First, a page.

|Piemonte v JSF Realty, LLC|
|2016 NY Slip Op 05136 [140 AD3d 1145]|
|June 29, 2016|
|Appellate Division, Second Department|
|Published by New York State Law Reporting Bureau pursuant to Judiciary Law § 431.|
| Sebastian Piemonte, Plaintiff,|
JSF Realty, LLC, Appellant.
Andrea G. Sawyers, Melville, NY (Dominic P. Zafonte of counsel), for appellant.
In an action to recover damages for personal injuries, the defendant appeals from an order of the Supreme Court, Queens County (Pineda-Kirwan, J.), entered May 26, 2015, which denied its unopposed motion for summary judgment dismissing the complaint.
Ordered that the order is reversed, on the law, without costs or disbursements, and the defendant's motion for summary judgment dismissing the complaint is granted.
On November 18, 2010, the plaintiff allegedly was injured while performing construction work at premises in Brooklyn owned by the defendant. In November 2013, he commenced this action against the defendant alleging negligence and violations of Labor Law §§ 200, 240 (1) and 241 (6). The defendant interposed a verified answer dated December 19, 2013, and also served upon the plaintiff a demand for a verified bill of particulars, combined demands, a notice of discovery and inspection, and a notice of deposition. On June 2, 2014, the Supreme Court issued a preliminary conference order directing that the plaintiff serve a bill of particulars and furnish medical authorizations within 30 days, and that he appear for a deposition on September 11, 2014. On September 4, 2014, the parties' attorneys entered into a written stipulation, which was so-ordered, directing that discovery responses and authorizations be provided within 30 days and that the plaintiff appear for a deposition on or before November 15, 2014. In a letter to the plaintiff's attorney dated October 18, 2014, the defendant's attorney noted that the plaintiff's discovery responses were "long overdue" and requested that responses be provided within 10 days so as to avoid unnecessary motion practice. On November 20, 2014, the court issued a compliance conference order directing the parties to comply with all outstanding discovery demands within 30 days. The plaintiff, in particular, was directed to provide a bill of particulars, medical reports, authorizations, and responses to combined demands by December 20, 2014, or be precluded from presenting evidence at trial in support of all matters addressed by the defendant's demands and notices.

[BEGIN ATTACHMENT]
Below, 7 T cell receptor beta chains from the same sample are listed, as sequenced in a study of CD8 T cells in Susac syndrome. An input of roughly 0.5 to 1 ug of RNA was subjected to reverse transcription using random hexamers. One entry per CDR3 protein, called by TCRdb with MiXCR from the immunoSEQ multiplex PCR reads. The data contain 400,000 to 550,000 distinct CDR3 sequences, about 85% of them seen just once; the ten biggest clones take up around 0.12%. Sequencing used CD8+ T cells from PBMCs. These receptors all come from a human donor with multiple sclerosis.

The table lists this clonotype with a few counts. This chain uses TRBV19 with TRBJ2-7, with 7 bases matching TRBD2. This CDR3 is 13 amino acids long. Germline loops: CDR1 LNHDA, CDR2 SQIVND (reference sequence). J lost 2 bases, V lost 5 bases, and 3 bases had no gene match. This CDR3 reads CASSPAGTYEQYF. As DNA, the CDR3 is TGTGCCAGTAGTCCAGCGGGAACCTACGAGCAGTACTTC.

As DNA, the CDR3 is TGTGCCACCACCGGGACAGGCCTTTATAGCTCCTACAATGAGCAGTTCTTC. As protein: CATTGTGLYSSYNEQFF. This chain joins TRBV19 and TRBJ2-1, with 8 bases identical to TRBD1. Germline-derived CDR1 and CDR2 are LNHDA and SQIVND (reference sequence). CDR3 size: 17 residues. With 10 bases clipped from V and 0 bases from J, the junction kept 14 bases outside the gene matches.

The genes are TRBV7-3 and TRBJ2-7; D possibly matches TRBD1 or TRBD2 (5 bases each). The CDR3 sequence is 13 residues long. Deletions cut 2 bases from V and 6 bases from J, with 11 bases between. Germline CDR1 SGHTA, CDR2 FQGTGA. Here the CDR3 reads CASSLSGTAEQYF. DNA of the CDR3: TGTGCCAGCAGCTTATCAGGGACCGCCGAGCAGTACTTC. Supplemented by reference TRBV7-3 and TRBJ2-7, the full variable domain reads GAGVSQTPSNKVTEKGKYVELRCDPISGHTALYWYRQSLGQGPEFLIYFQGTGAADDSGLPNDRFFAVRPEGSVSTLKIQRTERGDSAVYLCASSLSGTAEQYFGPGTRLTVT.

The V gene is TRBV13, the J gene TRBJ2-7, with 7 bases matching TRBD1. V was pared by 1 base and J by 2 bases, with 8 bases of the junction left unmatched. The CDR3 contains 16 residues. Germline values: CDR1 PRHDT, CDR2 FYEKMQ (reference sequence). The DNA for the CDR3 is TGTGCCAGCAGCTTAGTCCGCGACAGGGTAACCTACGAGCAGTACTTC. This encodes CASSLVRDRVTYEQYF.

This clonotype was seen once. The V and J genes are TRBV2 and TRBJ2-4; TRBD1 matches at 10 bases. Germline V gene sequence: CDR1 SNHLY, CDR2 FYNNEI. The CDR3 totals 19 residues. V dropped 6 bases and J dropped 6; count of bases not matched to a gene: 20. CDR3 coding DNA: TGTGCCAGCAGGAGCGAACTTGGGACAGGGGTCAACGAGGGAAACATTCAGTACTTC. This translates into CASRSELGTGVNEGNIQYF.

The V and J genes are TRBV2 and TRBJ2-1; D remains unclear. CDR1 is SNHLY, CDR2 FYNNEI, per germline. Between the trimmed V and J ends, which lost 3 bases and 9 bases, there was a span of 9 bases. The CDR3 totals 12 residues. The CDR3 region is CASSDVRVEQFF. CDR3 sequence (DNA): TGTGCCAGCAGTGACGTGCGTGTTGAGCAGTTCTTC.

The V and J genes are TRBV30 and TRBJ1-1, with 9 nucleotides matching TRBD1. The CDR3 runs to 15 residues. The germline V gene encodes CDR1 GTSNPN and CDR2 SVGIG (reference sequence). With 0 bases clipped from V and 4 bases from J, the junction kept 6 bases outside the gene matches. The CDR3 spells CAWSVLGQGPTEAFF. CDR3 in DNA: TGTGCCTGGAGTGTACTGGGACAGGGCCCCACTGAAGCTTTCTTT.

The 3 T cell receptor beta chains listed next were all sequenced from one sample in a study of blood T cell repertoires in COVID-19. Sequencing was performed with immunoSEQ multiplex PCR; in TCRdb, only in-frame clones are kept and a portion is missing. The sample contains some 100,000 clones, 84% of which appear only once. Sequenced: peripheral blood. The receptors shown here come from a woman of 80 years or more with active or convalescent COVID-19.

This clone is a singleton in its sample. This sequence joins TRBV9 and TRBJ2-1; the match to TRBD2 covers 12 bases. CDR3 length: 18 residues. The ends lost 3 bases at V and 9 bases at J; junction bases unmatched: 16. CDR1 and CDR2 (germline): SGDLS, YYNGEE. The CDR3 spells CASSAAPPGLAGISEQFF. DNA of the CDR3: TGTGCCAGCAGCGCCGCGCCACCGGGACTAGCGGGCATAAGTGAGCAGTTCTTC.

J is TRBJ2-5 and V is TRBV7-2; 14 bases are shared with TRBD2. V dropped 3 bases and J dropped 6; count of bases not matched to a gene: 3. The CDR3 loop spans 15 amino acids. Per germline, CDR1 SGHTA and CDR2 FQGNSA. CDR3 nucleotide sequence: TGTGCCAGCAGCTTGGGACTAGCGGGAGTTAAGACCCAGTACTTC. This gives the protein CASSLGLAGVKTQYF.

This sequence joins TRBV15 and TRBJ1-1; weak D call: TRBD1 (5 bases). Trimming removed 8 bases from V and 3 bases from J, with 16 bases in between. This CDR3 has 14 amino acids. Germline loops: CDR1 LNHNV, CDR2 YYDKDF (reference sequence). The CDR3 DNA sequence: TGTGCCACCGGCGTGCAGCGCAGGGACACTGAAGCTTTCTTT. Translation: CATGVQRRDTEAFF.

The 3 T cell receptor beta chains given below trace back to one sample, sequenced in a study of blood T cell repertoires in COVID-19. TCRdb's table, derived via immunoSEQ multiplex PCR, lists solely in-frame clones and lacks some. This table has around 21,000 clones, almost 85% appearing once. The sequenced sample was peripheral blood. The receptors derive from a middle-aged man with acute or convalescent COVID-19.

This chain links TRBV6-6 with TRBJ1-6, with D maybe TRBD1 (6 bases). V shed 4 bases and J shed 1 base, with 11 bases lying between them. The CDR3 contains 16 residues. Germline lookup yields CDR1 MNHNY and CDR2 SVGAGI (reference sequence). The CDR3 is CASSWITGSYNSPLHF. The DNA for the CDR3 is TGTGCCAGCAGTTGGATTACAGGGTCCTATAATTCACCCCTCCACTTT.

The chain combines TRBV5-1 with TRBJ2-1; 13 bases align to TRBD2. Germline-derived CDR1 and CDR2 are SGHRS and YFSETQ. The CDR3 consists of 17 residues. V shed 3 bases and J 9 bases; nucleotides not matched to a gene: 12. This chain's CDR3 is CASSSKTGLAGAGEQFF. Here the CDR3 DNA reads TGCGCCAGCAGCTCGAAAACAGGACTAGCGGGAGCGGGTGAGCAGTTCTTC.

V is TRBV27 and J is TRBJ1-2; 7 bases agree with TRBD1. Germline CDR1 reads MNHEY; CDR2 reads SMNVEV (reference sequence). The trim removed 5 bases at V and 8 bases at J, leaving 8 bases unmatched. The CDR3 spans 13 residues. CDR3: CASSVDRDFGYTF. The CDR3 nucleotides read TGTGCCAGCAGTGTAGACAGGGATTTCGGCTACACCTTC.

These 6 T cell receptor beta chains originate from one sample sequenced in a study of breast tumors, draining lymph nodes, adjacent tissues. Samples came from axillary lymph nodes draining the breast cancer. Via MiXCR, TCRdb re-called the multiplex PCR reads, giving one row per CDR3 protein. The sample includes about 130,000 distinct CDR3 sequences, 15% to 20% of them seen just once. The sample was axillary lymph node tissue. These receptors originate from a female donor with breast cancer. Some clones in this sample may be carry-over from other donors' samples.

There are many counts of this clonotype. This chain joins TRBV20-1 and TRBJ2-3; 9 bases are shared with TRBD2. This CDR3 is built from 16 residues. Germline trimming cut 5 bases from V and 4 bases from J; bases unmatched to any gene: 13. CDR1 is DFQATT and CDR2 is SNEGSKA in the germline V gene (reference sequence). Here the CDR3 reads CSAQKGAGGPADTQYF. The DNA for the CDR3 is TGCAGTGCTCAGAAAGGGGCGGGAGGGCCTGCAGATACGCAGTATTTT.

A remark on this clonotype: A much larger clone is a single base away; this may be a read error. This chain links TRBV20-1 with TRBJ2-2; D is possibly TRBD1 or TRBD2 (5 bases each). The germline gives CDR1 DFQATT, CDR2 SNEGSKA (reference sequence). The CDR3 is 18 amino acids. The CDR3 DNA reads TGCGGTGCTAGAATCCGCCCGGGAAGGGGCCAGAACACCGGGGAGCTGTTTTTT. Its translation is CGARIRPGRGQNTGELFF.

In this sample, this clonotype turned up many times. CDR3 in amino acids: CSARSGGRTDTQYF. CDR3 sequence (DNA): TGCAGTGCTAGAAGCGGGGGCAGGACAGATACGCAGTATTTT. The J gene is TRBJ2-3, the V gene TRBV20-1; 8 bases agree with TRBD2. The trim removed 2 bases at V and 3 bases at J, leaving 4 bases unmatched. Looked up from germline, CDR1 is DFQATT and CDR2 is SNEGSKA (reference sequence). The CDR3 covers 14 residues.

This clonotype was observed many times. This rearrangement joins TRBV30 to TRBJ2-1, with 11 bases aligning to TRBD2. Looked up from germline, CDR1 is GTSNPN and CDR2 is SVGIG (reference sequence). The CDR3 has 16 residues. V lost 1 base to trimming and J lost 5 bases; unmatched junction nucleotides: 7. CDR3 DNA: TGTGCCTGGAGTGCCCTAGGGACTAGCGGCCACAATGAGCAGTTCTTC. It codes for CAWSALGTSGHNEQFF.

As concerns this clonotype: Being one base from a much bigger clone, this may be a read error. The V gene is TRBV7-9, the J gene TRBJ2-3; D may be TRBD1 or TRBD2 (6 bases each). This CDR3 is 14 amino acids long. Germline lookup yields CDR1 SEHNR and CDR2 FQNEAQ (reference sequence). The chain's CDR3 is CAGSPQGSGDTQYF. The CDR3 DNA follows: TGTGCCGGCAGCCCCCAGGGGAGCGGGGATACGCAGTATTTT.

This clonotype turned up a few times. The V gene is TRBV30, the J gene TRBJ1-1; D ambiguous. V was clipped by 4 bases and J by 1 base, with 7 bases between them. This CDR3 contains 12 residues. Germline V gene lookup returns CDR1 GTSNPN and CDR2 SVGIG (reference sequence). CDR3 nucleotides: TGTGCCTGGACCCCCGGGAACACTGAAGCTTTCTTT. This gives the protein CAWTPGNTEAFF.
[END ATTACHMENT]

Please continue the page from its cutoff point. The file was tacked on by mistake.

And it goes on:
On or about December 30, 2014, the defendant moved for summary judgment dismissing the complaint on the ground that the plaintiff was precluded from offering any evidence on the issues of liability and damages. The Supreme Court denied the unopposed motion on the ground that the defendant, in violation of 22 NYCRR 202.7 (a) (2), failed to provide an affirmation from its counsel that it had conferred with opposing counsel in an effort to resolve the issues raised by the motion. The defendant appeals.
The Supreme Court erred in denying the defendant's motion for summary judgment [*2]on the ground that its counsel failed to file a good faith affirmation pursuant to 22 NYCRR 202.7 (a) (2). The plain language of 22 NYCRR 202.7 (a) (2) indicates that the affirmation requirement applies only "with respect to a motion relating to disclosure or to a bill of particulars" (22 NYCRR 202.7 [a] ). A motion for summary judgment is not a discovery-related motion requiring an affirmation of good faith pursuant to 22 NYCRR 202.7 (a) (2) (see Samuels v Montefiore Med. Ctr., 49 AD3d 268 ).
When a plaintiff fails to timely comply with a conditional order of preclusion, the conditional order becomes absolute (see Gibbs v St. Barnabas Hosp., 16 NY3d 74, 80 ; Keenan v Fiorentino, 84 AD3d 740 ; Panagiotou v Samaritan Vil., Inc., 66 AD3d 979, 980 ). "[T]o obtain relief from the dictates of a conditional order that will preclude a party from submitting evidence in support of a claim or defense, the defaulting party must demonstrate (1) a reasonable excuse for the failure to produce the requested items and (2) the existence of a meritorious claim or defense" (Gibbs v St. Barnabas Hosp., 16 NY3d at 80). Here, the plaintiff neither opposed the defendant's motion for summary judgment nor independently moved for relief from the November 20, 2014, order containing the conditional preclusion language. It is undisputed that the plaintiff failed to respond to the defendant's demand for a bill of particulars and its discovery demands and notices, and was thus precluded by the November 20, 2014, order from presenting any evidence at trial regarding the matters addressed in those demands and notices. As such, the defendant demonstrated its prima facie entitlement to judgment as a matter of law by submitting evidence that the plaintiff could not make out a prima facie case at trial as to liability or damages (see Meslin v George, 119 AD3d 915 ). The plaintiff, by failing to respond to the motion, failed to raise a triable issue of fact. Accordingly, the Supreme Court should have granted the defendant's motion for summary judgment dismissing the complaint (see Gibbs v St. Barnabas Hosp., 16 NY3d at 82-83; Meslin v George, 119 AD3d 915 ; Panagiotou v Samaritan Vil., Inc., 66 AD3d at 980; Calder v Cofta, 49 AD3d 484 ; State Farm Mut. Auto. Ins. Co. v Hertz Corp., 43 AD3d 907 ; Gilmore v Garvey, 31 AD3d 381, 382 ). Dillon, J.P., Miller, Hinds-Radix and Brathwaite Nelson, JJ., concur.